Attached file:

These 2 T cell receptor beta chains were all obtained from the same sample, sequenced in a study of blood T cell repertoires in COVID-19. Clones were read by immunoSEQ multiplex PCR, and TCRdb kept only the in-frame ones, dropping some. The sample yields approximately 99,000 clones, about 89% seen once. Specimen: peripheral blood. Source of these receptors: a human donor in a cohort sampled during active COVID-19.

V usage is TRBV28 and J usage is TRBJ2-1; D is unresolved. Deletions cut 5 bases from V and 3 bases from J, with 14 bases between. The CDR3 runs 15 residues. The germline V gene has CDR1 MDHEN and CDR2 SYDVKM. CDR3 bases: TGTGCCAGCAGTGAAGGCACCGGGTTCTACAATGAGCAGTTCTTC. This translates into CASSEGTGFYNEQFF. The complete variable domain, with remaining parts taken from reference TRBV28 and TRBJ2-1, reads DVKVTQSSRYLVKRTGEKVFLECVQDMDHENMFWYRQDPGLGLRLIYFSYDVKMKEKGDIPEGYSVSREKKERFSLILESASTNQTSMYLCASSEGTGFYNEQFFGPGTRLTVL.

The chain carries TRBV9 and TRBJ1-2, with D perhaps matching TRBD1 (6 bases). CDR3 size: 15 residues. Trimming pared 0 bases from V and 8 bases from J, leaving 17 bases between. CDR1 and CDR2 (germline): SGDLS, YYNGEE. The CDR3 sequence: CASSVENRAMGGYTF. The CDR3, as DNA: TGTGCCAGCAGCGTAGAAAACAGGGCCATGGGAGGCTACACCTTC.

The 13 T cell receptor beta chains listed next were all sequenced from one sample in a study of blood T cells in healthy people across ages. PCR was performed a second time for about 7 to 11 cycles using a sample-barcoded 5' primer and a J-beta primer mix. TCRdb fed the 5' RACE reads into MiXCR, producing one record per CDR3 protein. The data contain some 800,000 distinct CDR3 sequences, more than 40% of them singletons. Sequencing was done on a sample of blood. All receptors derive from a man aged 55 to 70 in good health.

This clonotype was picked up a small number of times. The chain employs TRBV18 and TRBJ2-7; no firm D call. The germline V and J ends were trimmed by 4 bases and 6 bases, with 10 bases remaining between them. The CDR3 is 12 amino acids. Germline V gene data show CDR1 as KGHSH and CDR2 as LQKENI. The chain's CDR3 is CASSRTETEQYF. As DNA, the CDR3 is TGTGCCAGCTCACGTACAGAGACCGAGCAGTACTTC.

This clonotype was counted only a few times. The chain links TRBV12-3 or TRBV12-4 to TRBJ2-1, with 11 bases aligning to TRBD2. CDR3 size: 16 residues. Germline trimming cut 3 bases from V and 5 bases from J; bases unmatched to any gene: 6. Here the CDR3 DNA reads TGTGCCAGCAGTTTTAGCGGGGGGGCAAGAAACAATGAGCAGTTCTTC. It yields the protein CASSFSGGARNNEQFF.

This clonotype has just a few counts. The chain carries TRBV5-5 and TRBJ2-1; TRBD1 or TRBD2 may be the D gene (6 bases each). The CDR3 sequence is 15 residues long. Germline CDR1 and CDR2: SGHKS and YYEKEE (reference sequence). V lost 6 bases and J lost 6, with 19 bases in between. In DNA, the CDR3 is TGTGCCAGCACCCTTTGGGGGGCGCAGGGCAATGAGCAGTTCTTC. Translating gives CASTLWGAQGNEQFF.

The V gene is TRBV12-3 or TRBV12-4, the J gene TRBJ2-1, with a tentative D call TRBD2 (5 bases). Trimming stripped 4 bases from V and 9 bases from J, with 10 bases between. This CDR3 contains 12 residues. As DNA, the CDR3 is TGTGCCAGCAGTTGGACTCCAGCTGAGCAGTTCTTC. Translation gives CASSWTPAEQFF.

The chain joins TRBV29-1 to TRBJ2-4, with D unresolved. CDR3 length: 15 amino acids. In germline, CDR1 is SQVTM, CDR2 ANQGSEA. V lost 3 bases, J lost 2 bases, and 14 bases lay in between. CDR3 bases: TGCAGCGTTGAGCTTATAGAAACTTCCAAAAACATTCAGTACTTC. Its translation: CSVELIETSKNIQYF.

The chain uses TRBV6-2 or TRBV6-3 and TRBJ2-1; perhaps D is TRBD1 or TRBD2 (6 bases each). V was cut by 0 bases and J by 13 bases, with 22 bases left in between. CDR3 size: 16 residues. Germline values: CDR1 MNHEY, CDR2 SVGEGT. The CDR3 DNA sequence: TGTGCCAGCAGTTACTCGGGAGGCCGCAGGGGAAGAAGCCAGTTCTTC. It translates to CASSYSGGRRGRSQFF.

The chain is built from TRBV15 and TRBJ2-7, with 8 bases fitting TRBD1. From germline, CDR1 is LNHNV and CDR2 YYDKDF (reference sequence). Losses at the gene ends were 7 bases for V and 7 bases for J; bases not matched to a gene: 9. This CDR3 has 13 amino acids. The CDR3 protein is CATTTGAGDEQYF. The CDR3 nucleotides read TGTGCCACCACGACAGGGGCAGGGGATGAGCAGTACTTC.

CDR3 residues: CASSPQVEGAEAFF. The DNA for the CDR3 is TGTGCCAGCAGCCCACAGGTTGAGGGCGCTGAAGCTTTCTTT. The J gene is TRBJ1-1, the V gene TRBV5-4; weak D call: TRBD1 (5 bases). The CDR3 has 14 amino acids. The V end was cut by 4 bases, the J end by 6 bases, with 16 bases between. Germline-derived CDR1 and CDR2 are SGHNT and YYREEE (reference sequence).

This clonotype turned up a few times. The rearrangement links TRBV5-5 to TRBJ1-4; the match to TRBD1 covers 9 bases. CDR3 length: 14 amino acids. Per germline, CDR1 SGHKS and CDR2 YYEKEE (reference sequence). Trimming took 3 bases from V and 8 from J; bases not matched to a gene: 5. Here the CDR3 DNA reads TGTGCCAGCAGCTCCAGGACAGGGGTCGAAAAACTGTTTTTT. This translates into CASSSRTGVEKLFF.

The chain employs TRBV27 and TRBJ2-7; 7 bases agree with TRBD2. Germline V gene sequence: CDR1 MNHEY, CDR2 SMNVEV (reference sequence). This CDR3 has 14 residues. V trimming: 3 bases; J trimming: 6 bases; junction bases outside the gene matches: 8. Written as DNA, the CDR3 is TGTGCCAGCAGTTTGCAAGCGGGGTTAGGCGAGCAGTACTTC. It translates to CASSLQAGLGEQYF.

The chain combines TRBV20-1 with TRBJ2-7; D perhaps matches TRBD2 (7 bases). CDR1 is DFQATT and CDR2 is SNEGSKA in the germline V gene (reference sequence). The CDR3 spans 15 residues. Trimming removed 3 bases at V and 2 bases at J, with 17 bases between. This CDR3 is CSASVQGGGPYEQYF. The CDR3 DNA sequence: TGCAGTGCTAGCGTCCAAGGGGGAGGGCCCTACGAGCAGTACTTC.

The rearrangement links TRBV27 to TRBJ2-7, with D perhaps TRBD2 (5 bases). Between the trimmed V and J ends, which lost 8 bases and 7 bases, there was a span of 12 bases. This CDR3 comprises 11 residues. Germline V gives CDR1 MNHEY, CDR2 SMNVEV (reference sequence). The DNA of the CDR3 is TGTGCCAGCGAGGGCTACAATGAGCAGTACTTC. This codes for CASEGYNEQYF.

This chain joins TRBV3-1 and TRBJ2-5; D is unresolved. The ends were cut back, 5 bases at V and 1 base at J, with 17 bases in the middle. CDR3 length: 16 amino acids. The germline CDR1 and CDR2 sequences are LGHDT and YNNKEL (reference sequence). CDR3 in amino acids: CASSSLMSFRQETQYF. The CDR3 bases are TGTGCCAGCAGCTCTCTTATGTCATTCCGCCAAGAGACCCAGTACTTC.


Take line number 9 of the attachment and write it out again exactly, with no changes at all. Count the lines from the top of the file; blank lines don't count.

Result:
The chain joins TRBV29-1 to TRBJ2-4, with D unresolved. CDR3 length: 15 amino acids. In germline, CDR1 is SQVTM, CDR2 ANQGSEA. V lost 3 bases, J lost 2 bases, and 14 bases lay in between. CDR3 bases: TGCAGCGTTGAGCTTATAGAAACTTCCAAAAACATTCAGTACTTC. Its translation: CSVELIETSKNIQYF.